The S&P 500 lost 3.3.% for the quarter ending September 30th, and while positive for the year, this is entirely due to a handful of large-capitalization companies. On an equally weighted basis, that index is now negative for the year.
In our July commentary, we emphasized the importance of interest rates, and rising rates are the major problem today. It would be easy to blame the Federal Reserve for the market’s weakness, but the Fed has been signaling “higher for longer” for many months. U.S. consumer confidence has weakened but retail sales continue to surprise on the upside as jobs and asset values are still supporting consumer spending. It would appear that interest rates haven’t been high enough for long enough to fulfill the Fed’s aim of bringing inflation back to 2%. We would expect, therefore, that a “data-dependent” Fed will continue their restrictive policy until there is clear evidence that its objective will be met. The downside of this approach is, of course, that the economy could suffer a sharp slowdown.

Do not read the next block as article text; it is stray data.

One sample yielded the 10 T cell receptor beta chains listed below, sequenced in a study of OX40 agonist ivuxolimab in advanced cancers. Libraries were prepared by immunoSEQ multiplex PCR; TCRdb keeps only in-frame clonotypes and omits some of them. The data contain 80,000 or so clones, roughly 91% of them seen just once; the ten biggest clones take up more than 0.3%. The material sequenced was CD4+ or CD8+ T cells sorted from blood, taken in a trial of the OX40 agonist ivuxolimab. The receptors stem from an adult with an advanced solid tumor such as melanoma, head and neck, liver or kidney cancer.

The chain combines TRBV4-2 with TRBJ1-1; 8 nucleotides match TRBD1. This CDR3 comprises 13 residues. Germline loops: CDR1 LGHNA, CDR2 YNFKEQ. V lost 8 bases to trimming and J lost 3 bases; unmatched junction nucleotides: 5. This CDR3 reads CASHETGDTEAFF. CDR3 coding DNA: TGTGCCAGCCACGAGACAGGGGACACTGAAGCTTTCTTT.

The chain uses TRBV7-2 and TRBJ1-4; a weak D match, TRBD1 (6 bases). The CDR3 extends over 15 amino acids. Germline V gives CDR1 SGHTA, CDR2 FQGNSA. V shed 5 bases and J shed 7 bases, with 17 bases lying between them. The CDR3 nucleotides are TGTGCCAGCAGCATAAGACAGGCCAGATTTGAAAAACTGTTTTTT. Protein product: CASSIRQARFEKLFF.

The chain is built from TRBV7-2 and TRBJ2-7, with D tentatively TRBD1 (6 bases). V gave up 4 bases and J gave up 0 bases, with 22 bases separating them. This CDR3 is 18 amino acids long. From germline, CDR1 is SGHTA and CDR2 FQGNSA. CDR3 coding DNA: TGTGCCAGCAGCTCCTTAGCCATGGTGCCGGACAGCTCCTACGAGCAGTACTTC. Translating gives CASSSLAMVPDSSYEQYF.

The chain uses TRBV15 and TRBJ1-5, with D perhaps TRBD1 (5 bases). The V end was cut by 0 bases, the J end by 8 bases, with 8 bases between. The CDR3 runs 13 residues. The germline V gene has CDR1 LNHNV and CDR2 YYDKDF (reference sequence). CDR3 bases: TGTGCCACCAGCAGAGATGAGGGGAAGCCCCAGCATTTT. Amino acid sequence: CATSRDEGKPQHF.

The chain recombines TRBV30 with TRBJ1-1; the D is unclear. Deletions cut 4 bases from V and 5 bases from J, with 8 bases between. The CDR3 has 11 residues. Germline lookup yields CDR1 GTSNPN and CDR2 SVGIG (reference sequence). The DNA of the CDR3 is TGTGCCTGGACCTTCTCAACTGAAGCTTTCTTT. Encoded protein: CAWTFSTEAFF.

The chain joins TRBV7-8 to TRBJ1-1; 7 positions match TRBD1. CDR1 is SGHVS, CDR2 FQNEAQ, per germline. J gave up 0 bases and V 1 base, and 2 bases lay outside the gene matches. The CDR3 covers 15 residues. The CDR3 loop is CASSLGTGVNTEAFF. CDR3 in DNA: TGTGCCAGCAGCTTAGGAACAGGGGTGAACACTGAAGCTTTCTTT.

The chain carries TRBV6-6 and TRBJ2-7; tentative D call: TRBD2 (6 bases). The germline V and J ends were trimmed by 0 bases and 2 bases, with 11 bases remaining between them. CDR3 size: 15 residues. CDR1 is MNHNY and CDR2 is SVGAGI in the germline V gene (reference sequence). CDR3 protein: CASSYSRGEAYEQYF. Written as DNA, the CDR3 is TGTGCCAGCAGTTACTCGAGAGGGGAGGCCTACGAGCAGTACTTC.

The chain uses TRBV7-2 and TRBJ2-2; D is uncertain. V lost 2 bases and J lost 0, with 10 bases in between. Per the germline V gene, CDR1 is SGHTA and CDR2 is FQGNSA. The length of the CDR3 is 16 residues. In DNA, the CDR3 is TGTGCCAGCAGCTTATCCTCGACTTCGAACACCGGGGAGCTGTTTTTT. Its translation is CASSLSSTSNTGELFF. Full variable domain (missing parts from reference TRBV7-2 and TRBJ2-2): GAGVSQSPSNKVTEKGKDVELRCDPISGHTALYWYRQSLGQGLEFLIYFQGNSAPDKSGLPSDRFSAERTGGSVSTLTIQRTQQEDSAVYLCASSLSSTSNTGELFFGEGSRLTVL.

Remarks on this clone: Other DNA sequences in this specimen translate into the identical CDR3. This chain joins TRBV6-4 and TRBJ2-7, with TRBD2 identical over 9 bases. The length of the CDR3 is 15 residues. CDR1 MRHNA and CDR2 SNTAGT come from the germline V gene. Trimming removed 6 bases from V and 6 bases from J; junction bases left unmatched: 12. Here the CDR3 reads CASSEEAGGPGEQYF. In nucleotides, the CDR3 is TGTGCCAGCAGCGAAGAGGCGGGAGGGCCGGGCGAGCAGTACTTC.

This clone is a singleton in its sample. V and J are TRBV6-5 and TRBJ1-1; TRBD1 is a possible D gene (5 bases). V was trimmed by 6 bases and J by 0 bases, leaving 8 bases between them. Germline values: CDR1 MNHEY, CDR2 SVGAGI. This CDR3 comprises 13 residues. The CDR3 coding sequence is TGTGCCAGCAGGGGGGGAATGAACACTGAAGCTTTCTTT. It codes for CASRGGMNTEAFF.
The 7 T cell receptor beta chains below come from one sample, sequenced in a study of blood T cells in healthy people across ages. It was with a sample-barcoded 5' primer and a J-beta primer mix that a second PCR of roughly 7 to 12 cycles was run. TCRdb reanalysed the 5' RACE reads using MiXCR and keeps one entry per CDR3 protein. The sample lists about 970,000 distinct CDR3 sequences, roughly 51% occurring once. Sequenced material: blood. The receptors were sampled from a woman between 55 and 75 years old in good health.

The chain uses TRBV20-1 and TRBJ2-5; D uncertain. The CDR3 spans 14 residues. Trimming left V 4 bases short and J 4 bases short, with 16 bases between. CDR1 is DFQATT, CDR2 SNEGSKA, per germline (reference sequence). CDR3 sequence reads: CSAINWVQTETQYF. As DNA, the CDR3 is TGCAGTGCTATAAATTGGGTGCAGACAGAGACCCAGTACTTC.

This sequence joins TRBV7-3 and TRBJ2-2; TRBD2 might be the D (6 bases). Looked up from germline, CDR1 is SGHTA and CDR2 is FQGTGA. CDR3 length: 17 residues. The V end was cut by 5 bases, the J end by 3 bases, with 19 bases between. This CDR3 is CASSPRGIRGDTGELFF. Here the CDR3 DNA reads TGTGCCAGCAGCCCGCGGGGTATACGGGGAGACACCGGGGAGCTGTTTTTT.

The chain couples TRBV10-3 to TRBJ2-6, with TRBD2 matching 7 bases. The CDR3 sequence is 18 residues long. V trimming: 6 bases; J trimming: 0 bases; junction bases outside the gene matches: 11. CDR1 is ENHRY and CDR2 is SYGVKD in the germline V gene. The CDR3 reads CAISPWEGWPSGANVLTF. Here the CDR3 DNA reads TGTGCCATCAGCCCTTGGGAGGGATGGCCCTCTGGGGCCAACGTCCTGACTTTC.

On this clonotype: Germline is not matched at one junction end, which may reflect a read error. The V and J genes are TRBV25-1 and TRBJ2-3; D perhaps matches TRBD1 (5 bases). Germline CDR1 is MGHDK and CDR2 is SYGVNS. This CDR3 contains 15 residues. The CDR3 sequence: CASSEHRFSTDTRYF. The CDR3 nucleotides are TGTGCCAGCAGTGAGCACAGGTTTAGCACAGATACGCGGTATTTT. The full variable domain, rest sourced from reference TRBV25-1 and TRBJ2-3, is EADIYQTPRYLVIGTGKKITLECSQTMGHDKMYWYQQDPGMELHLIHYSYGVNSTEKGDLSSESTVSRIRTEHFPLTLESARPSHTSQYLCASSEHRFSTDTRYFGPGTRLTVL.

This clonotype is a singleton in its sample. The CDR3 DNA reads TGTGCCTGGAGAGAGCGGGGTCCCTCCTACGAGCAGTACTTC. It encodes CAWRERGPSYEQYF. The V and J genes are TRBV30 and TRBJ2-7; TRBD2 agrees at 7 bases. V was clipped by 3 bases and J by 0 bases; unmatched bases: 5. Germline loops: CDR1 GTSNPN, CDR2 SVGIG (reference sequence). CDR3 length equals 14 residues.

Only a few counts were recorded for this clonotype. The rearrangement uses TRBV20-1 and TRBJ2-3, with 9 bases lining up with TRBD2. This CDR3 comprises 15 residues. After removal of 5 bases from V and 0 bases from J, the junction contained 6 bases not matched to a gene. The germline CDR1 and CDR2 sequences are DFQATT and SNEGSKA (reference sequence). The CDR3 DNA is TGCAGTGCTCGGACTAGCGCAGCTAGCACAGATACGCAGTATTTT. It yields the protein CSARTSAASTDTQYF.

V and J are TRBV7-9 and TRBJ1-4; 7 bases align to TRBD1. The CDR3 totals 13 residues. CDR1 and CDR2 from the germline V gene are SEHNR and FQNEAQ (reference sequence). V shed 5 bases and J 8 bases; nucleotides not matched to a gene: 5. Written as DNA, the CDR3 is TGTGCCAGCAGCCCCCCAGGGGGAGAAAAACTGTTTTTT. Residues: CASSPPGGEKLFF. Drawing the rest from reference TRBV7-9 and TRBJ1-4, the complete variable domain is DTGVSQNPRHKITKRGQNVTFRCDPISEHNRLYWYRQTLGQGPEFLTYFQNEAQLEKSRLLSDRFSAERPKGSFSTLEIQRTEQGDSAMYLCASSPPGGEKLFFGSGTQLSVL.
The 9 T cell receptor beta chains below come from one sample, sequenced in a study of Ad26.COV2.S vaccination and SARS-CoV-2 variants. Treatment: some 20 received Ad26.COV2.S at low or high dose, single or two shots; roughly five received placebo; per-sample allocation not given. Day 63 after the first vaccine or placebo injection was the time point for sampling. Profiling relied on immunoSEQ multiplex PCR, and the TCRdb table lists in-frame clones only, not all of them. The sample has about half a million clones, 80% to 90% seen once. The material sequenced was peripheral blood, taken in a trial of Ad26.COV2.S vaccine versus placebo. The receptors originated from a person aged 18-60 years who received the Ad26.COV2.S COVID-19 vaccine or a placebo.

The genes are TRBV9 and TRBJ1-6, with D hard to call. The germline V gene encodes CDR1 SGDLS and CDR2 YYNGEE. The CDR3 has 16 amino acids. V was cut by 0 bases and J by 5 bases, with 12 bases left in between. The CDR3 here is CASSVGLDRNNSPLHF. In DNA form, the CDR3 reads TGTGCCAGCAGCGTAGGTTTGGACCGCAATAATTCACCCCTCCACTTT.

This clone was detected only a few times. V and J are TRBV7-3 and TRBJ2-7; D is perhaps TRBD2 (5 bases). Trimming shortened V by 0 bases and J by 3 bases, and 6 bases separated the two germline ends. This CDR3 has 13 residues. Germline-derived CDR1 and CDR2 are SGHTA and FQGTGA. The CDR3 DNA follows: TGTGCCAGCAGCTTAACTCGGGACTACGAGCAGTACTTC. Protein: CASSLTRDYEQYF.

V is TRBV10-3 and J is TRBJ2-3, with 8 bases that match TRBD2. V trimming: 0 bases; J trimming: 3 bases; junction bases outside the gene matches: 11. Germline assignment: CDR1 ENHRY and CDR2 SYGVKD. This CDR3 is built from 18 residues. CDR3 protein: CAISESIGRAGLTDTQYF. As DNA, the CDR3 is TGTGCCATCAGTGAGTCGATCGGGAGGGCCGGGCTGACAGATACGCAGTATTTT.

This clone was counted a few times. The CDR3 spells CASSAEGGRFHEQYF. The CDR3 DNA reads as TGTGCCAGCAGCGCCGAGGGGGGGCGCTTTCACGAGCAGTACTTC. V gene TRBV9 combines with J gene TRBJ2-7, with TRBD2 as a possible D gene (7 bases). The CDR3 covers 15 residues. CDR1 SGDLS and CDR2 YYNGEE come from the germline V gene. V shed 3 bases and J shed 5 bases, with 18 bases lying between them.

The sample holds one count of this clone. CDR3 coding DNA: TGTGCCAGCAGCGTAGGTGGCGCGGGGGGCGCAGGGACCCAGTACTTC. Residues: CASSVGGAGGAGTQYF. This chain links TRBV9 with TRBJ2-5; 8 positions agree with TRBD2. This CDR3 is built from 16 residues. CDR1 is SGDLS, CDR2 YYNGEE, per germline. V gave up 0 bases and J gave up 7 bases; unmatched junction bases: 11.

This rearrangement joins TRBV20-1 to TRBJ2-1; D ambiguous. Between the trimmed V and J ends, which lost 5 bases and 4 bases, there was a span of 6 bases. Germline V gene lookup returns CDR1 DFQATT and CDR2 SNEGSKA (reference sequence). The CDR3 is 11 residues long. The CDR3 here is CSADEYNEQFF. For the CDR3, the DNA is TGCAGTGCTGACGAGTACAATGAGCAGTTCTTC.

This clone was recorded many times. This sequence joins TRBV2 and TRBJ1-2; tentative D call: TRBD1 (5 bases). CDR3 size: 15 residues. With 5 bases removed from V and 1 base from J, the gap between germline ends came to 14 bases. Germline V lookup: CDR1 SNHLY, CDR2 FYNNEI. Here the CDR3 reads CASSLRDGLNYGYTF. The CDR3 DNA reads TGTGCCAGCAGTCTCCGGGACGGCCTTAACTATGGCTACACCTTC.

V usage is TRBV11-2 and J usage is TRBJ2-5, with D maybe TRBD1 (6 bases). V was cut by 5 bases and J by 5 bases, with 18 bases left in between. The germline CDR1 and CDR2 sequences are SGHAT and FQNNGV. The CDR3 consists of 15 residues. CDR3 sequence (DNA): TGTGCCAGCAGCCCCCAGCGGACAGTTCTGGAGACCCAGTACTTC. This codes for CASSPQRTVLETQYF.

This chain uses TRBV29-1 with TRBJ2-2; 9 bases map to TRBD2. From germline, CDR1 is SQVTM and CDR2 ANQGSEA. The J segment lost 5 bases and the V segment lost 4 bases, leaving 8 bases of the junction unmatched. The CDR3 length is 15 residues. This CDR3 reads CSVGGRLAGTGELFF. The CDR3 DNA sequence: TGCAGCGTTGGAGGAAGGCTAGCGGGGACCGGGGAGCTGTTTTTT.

At least some explanation for the economy’s resilience lies with the wealth of American households, which are estimated to have increased by some $40+ trillion since the start of 2020. We can thank a good stock market and booming housing market for a substantial part of this increase. The downside is that this was all made possible by unrealistically low interest rates and massive government deficit spending.
While interest rates are beginning to normalize, government spending continues and deficits continue to rise. This latter factor is important for bond investors as they will demand a higher interest rate for holding a longer-duration instrument.
As we enter the fourth quarter, we are optimistic that we will see a year-end rally, and historically the third year of a presidential cycle is the strongest. There is increasing evidence, moreover, that the Federal Reserve may be done raising interest rates, at least for this year. For the market to move appreciatively higher, however, we must see increasing corporate profits and a decreasing cost of money.